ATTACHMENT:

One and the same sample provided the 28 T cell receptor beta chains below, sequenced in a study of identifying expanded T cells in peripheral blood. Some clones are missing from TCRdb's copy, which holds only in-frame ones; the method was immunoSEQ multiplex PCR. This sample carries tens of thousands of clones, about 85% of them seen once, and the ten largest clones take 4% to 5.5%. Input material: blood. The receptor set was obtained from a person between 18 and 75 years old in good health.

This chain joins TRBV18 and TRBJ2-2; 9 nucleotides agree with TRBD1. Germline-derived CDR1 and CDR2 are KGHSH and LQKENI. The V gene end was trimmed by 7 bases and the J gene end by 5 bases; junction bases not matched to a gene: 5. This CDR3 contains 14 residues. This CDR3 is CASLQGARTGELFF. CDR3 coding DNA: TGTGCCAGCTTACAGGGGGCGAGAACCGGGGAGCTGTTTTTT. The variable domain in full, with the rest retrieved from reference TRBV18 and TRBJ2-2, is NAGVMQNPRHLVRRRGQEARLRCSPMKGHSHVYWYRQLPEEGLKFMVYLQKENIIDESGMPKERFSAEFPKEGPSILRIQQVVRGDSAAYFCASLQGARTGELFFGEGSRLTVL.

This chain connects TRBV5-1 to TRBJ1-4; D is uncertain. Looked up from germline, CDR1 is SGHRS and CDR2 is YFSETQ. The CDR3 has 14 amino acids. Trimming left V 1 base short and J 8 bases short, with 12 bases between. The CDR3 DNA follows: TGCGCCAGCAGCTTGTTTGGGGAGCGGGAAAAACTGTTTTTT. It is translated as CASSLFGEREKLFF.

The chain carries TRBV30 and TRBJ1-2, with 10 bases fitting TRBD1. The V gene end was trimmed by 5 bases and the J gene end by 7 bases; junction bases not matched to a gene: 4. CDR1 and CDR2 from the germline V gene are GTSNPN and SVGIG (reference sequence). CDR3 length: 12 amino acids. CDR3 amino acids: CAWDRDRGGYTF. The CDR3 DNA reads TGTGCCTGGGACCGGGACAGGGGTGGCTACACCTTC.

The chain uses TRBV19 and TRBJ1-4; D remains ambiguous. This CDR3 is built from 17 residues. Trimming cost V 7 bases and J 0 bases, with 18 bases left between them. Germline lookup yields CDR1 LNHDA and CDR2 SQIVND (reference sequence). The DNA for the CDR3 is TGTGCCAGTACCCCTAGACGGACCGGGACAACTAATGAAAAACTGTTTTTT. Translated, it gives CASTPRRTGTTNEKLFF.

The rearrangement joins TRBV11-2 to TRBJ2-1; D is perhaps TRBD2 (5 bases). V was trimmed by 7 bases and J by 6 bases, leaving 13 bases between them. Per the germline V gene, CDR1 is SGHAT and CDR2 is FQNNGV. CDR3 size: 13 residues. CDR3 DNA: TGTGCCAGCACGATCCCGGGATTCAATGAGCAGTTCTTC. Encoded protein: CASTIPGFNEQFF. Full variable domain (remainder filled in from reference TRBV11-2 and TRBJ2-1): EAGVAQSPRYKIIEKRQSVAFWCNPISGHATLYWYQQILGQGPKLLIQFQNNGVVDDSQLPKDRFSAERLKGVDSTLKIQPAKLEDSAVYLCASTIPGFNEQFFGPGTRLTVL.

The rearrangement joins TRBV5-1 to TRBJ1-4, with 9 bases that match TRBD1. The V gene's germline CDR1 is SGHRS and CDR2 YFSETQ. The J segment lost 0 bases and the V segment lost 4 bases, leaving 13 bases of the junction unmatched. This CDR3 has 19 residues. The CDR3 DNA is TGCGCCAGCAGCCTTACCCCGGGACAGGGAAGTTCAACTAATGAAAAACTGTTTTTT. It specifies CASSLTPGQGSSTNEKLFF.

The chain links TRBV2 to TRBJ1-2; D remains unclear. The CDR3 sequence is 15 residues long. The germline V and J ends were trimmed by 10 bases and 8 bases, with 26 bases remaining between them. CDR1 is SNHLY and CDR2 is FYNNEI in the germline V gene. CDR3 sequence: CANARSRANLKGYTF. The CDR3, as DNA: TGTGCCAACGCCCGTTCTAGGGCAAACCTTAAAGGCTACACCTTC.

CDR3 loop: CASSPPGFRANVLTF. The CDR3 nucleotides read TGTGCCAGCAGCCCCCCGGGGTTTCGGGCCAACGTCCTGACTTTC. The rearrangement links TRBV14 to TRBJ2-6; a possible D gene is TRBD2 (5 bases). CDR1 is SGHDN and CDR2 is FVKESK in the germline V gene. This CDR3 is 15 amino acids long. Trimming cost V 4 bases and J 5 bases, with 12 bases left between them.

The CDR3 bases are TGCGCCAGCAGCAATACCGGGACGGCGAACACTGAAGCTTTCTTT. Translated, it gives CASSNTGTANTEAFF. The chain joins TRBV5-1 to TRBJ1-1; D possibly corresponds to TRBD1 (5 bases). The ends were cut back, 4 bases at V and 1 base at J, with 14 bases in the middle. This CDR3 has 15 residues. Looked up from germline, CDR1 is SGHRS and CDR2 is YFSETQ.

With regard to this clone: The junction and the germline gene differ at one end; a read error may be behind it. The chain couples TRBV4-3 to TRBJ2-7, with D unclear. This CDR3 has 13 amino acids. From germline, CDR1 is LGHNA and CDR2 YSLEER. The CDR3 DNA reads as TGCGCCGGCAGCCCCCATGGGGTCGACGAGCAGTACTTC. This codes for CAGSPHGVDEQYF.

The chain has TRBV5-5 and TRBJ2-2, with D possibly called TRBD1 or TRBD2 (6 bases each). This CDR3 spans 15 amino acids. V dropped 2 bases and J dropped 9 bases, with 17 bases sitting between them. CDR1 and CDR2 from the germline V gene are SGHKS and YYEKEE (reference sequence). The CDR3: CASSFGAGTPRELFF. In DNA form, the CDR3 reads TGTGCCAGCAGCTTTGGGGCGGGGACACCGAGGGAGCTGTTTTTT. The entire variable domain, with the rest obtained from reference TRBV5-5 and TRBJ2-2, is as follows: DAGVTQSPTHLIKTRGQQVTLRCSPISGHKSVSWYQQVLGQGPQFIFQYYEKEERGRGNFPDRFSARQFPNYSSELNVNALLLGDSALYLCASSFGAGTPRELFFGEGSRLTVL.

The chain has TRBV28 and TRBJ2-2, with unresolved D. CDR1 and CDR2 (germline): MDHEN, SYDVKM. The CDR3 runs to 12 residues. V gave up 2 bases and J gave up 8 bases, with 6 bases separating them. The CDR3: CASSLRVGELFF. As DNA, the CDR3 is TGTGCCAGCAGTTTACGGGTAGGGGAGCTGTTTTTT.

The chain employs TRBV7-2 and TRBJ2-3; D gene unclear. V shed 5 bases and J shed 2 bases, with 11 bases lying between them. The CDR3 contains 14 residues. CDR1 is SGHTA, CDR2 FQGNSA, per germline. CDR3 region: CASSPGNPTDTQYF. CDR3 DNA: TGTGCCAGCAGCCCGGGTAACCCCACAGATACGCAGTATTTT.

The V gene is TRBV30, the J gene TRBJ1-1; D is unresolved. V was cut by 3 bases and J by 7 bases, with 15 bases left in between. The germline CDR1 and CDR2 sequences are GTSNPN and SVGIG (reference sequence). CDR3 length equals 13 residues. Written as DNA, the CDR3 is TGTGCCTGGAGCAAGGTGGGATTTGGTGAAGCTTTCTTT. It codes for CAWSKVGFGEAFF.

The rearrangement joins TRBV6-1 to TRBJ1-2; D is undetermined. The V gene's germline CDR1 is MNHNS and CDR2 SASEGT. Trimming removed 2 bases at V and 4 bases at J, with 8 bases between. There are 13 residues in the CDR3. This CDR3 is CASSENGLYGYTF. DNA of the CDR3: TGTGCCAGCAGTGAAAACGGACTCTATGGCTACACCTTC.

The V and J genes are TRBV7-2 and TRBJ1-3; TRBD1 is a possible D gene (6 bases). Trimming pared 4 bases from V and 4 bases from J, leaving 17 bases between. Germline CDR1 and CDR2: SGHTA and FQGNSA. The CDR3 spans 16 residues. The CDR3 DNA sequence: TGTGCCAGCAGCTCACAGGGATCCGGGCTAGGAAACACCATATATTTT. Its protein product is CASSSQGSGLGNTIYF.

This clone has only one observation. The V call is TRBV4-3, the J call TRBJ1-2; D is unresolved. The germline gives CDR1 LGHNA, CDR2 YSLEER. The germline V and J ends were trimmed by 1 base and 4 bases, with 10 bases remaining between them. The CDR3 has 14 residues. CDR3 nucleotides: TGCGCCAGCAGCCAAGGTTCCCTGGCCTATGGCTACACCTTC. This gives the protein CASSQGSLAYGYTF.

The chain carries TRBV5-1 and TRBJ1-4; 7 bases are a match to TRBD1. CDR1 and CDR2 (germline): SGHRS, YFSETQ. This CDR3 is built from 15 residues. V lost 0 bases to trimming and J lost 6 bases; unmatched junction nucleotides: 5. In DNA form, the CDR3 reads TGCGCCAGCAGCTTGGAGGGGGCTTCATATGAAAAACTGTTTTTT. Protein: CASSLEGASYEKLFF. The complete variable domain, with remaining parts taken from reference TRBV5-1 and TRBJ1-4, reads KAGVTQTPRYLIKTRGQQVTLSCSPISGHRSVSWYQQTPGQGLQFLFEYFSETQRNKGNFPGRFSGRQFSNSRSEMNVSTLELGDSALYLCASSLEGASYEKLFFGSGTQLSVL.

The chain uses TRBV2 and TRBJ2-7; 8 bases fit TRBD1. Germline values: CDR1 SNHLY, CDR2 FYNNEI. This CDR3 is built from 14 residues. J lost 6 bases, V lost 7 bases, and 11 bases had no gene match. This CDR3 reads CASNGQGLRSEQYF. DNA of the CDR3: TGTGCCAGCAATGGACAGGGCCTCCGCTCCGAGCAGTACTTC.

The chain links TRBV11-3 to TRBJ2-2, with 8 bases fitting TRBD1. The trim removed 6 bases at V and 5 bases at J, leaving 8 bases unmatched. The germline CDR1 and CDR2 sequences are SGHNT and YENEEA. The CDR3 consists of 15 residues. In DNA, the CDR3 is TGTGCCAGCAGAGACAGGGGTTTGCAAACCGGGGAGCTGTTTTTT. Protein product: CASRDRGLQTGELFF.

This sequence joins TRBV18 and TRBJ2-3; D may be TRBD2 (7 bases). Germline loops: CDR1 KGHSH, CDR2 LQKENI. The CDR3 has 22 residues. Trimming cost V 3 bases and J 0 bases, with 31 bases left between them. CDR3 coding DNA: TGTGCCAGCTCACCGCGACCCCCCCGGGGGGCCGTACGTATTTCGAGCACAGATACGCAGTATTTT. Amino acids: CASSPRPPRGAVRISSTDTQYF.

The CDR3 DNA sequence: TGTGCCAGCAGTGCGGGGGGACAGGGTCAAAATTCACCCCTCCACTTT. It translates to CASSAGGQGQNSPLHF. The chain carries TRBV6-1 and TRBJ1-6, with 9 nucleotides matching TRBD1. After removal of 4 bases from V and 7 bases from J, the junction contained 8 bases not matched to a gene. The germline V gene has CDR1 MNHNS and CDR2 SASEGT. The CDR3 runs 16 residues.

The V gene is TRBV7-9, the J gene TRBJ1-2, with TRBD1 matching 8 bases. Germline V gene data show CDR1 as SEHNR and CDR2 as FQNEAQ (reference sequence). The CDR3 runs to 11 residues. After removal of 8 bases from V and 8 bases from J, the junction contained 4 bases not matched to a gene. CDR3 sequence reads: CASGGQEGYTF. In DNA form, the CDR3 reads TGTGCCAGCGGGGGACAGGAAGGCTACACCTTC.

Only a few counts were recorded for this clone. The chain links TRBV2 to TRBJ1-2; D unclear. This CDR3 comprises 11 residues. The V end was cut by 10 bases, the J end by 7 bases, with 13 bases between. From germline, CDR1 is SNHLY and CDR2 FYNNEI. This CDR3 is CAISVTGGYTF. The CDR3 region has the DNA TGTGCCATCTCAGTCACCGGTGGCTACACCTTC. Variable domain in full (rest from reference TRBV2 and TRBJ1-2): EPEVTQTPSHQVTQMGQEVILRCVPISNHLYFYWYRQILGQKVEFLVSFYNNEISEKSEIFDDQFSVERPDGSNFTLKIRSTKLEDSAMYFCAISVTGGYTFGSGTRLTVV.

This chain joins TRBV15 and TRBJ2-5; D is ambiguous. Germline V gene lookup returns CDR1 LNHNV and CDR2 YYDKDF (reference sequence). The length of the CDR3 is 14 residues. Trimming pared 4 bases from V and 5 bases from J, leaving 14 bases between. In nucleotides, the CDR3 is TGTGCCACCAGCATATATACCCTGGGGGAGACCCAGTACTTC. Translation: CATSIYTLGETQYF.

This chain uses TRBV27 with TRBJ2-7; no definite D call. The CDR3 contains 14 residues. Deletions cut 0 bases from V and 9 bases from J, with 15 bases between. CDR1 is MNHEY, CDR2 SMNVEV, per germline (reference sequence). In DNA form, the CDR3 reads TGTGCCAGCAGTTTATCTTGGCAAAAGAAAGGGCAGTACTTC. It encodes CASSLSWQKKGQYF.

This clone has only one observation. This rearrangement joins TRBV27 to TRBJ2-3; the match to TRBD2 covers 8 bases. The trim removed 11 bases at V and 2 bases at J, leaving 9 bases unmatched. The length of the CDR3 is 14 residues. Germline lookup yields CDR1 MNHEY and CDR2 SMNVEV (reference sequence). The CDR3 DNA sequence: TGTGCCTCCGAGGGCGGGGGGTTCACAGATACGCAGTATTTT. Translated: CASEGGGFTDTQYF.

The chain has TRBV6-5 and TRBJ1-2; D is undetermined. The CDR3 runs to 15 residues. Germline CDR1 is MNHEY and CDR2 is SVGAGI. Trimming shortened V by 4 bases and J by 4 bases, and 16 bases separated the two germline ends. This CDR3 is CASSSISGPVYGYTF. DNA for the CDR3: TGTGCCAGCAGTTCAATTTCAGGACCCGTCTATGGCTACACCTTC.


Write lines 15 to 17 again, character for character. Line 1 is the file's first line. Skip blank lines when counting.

The V gene is TRBV30, the J gene TRBJ1-1; D is unresolved. V was cut by 3 bases and J by 7 bases, with 15 bases left in between. The germline CDR1 and CDR2 sequences are GTSNPN and SVGIG (reference sequence). CDR3 length equals 13 residues. Written as DNA, the CDR3 is TGTGCCTGGAGCAAGGTGGGATTTGGTGAAGCTTTCTTT. It codes for CAWSKVGFGEAFF.

The rearrangement joins TRBV6-1 to TRBJ1-2; D is undetermined. The V gene's germline CDR1 is MNHNS and CDR2 SASEGT. Trimming removed 2 bases at V and 4 bases at J, with 8 bases between. There are 13 residues in the CDR3. This CDR3 is CASSENGLYGYTF. DNA of the CDR3: TGTGCCAGCAGTGAAAACGGACTCTATGGCTACACCTTC.

The V and J genes are TRBV7-2 and TRBJ1-3; TRBD1 is a possible D gene (6 bases). Trimming pared 4 bases from V and 4 bases from J, leaving 17 bases between. Germline CDR1 and CDR2: SGHTA and FQGNSA. The CDR3 spans 16 residues. The CDR3 DNA sequence: TGTGCCAGCAGCTCACAGGGATCCGGGCTAGGAAACACCATATATTTT. Its protein product is CASSSQGSGLGNTIYF.